And I thought, Could I do that with a baseball?
The pitcher holds the ball. I tell his story. The ball is thrown, the batter hits it, the center fielder races it down in the outfield. I tell his story. And so on. It could be that a foul ball goes into the stands — I can now tell that person’s story, the mother, the uncle, the friend. Just keep following the ball. My idea was to use the game to explore all these characters on the field. Through the initial writing process, and the editorial back-and-forth, we decided to hone tighter to the game itself. I had to cut more than 10,000 words of character sketches, background info.
It struck me that books move in two directions. Forward, or down. Forward means action, the plot moving along. Down is when we develop character, go deeper into things, stop time. When you write a book, that’s the tension — between forward or down. It’s very hard to do both at the same time (but possible in brief moments of revelatory action, where the action serves as a revelation of character). However, when a writer spends too much time exploring character, too much time digging, the plot stalls. There’s no forward motion! At the same time, if a book is only forward motion, a giant chase with nonstop action, then readers won’t connect with the characters.
Which is to say: My notion for the book ultimately failed in the first draft, in part, because I lost track of the forward motion (which was, of course, the game). Once I revised and got tighter to the game, I found there was still room to explore character; I just had to strike the proper balance. Every reader, of course, has his or her own preferences. Some people like a lot of plot, the page-turner; others want the depth of character, the closely observed scenes.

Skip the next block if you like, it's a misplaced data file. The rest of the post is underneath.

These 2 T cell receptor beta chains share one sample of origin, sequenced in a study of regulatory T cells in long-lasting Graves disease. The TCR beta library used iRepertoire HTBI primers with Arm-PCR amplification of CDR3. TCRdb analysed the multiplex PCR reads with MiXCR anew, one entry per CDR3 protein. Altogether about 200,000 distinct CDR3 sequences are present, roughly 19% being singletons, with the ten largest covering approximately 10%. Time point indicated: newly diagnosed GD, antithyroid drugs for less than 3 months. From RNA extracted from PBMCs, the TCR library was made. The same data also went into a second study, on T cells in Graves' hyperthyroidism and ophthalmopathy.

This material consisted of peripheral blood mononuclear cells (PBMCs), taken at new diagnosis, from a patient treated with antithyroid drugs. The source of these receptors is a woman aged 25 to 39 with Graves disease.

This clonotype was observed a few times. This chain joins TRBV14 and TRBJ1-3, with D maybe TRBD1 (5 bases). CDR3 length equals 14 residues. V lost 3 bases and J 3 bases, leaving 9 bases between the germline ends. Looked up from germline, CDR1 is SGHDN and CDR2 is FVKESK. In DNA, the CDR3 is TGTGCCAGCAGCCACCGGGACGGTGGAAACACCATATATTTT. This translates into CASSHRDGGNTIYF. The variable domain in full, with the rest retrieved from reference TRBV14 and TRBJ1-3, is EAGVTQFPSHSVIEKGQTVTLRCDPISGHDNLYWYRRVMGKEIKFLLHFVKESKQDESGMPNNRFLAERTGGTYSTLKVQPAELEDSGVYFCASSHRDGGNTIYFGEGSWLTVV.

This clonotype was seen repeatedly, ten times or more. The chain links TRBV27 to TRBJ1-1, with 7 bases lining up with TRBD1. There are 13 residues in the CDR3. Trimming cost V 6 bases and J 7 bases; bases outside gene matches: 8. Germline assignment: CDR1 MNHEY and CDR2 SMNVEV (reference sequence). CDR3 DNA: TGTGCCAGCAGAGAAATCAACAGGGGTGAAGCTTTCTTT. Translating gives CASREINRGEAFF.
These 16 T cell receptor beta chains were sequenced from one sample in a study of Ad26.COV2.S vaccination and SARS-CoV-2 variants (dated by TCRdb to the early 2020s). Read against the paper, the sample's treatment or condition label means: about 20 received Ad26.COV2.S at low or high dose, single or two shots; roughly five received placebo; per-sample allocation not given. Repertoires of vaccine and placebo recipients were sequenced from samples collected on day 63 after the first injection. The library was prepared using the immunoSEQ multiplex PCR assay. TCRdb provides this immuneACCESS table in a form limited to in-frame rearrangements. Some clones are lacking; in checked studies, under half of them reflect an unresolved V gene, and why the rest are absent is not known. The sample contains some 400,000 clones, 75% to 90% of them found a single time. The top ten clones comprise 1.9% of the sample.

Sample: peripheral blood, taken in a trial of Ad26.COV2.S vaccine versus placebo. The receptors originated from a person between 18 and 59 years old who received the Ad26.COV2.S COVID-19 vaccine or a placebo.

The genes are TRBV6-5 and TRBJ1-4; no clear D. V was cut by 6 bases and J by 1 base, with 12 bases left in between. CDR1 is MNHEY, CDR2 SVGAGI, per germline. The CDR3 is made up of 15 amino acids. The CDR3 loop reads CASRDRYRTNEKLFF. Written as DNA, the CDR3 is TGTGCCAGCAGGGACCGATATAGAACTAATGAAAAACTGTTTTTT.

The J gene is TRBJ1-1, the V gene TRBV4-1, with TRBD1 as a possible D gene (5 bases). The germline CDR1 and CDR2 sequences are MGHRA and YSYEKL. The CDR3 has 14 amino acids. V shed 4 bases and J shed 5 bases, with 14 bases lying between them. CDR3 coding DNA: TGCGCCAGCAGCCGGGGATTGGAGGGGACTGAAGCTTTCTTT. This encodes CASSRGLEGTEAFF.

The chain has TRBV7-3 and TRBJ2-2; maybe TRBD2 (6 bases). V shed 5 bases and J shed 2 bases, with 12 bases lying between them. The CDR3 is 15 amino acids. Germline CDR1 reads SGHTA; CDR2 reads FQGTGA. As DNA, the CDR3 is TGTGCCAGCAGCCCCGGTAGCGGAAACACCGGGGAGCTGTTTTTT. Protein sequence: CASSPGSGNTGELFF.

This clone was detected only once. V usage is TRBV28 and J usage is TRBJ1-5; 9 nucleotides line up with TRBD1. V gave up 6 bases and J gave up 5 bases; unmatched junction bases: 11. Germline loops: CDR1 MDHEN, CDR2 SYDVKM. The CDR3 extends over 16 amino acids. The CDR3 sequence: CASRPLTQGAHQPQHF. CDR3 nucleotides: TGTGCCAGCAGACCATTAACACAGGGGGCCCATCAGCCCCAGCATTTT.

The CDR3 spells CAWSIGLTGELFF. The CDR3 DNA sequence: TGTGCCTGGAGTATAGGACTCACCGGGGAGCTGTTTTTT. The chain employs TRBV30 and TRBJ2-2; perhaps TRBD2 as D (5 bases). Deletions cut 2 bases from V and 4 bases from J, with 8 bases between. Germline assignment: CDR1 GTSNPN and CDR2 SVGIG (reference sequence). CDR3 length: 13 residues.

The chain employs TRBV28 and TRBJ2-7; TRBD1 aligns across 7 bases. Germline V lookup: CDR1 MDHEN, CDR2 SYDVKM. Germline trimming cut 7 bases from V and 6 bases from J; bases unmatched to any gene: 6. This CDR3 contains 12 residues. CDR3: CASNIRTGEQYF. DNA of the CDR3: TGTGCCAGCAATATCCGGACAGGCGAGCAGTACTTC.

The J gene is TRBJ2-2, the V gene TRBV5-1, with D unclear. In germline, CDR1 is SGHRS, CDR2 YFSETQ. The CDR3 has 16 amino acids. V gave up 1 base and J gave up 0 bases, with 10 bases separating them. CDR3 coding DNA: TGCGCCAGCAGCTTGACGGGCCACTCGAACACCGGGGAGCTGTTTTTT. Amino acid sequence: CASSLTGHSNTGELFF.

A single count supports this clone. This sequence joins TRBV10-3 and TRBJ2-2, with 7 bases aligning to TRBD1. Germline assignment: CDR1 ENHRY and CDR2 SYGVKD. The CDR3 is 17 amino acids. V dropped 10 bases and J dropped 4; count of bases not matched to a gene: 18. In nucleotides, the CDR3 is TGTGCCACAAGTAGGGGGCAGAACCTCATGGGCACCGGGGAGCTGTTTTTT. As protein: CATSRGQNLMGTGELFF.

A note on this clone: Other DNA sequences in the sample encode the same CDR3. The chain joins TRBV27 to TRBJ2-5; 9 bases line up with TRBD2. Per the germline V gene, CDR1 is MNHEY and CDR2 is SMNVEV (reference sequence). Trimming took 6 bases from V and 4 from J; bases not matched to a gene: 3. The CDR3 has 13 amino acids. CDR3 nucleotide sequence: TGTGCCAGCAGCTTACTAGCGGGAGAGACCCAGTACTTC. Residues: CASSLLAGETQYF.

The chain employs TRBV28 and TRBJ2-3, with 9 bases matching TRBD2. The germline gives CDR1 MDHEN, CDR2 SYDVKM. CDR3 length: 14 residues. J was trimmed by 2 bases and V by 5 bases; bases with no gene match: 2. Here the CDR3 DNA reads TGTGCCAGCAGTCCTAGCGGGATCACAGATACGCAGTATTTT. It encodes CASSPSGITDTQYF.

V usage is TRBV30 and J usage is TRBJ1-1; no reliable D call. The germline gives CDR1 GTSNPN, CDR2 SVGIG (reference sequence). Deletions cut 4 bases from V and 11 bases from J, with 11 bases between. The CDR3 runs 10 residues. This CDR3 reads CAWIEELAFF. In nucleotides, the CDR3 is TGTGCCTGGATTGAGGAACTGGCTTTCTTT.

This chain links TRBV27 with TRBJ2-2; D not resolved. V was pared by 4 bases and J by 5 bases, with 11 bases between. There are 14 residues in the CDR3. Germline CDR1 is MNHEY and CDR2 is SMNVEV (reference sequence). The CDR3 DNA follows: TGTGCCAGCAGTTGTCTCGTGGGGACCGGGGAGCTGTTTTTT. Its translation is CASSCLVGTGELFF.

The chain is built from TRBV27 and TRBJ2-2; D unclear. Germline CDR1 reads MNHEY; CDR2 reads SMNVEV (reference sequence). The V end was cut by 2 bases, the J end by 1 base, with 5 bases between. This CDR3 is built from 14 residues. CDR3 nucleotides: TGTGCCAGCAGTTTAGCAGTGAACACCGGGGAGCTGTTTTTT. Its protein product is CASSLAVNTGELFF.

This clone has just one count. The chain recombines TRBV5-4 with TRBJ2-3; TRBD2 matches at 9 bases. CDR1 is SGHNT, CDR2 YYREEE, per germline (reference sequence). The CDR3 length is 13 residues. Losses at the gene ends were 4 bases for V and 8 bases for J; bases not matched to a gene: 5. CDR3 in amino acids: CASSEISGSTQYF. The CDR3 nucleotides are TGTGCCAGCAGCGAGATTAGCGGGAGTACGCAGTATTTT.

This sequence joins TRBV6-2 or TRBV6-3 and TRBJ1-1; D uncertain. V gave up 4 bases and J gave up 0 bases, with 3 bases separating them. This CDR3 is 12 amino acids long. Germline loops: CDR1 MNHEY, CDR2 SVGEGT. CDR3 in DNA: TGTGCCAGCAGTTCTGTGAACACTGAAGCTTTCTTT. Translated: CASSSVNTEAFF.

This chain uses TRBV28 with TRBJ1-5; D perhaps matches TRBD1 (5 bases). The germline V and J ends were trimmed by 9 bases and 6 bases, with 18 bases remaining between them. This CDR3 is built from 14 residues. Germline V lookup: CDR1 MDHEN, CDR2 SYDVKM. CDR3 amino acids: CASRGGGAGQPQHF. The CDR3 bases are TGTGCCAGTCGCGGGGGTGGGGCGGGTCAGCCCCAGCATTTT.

Thanks for your letter, Gerard. Dream big & swing for the fences!
James Preller

RULES FOR WRITING: “Go to the Thing Which Frightens You Most.”

I was in Chicago — which I believe is somewhere in Illinois — attending the annual ALA Conference. (Quick report: fun and inspiring.) Macmillan put together a dinner where authors had the opportunity to meet librarians from places near, far, and beyond.

It was like a speed dating scenario. And weird for me, because (despite the navel-gazing evidenced on this blog) my preference is NOT to sit down with a group of strangers and talk about myself. But it would be lame, in that situation, if the conversation didn’t shift over to me, me, ME, Me, mE, me!

So I cringed and tried to meet those expectations as gracefully as possible — while: 1) Eating; 2) Being “Interesting”; and 3) Staying true to myself.

So, um.